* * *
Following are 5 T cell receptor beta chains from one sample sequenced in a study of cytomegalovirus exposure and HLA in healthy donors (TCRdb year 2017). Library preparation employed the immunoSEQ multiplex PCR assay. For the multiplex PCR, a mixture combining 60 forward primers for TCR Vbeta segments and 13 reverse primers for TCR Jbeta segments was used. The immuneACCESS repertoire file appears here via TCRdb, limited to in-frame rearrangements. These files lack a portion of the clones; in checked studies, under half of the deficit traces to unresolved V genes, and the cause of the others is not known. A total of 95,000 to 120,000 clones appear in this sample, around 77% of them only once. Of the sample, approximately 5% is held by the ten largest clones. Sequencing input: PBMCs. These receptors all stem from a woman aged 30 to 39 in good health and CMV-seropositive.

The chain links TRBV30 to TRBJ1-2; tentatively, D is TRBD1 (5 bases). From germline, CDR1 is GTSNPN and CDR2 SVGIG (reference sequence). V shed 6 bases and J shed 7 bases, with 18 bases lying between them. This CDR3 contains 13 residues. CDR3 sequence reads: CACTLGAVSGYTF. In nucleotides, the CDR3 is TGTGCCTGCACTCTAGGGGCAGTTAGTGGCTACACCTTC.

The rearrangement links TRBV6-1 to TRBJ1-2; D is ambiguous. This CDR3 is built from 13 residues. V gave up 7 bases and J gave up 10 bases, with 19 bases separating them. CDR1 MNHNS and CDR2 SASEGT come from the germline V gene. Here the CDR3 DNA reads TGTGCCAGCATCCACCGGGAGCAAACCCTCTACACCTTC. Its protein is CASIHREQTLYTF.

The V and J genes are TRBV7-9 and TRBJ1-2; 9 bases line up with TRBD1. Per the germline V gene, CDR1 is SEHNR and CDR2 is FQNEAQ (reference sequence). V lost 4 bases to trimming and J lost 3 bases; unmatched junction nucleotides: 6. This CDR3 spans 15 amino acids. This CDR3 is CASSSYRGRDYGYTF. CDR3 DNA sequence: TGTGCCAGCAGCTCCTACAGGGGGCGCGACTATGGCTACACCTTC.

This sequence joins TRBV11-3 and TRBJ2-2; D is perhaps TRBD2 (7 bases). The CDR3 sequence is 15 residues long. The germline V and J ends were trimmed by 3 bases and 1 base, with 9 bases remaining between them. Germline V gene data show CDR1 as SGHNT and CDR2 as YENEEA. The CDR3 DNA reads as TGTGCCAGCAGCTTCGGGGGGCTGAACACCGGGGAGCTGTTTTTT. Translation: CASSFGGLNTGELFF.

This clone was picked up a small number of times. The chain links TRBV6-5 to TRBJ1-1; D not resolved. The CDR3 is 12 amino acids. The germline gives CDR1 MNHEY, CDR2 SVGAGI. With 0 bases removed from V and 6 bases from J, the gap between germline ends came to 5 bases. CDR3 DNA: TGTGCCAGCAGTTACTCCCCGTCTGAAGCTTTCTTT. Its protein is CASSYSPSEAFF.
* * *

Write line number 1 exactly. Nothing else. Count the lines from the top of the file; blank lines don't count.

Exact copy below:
Following are 5 T cell receptor beta chains from one sample sequenced in a study of cytomegalovirus exposure and HLA in healthy donors (TCRdb year 2017). Library preparation employed the immunoSEQ multiplex PCR assay. For the multiplex PCR, a mixture combining 60 forward primers for TCR Vbeta segments and 13 reverse primers for TCR Jbeta segments was used. The immuneACCESS repertoire file appears here via TCRdb, limited to in-frame rearrangements. These files lack a portion of the clones; in checked studies, under half of the deficit traces to unresolved V genes, and the cause of the others is not known. A total of 95,000 to 120,000 clones appear in this sample, around 77% of them only once. Of the sample, approximately 5% is held by the ten largest clones. Sequencing input: PBMCs. These receptors all stem from a woman aged 30 to 39 in good health and CMV-seropositive.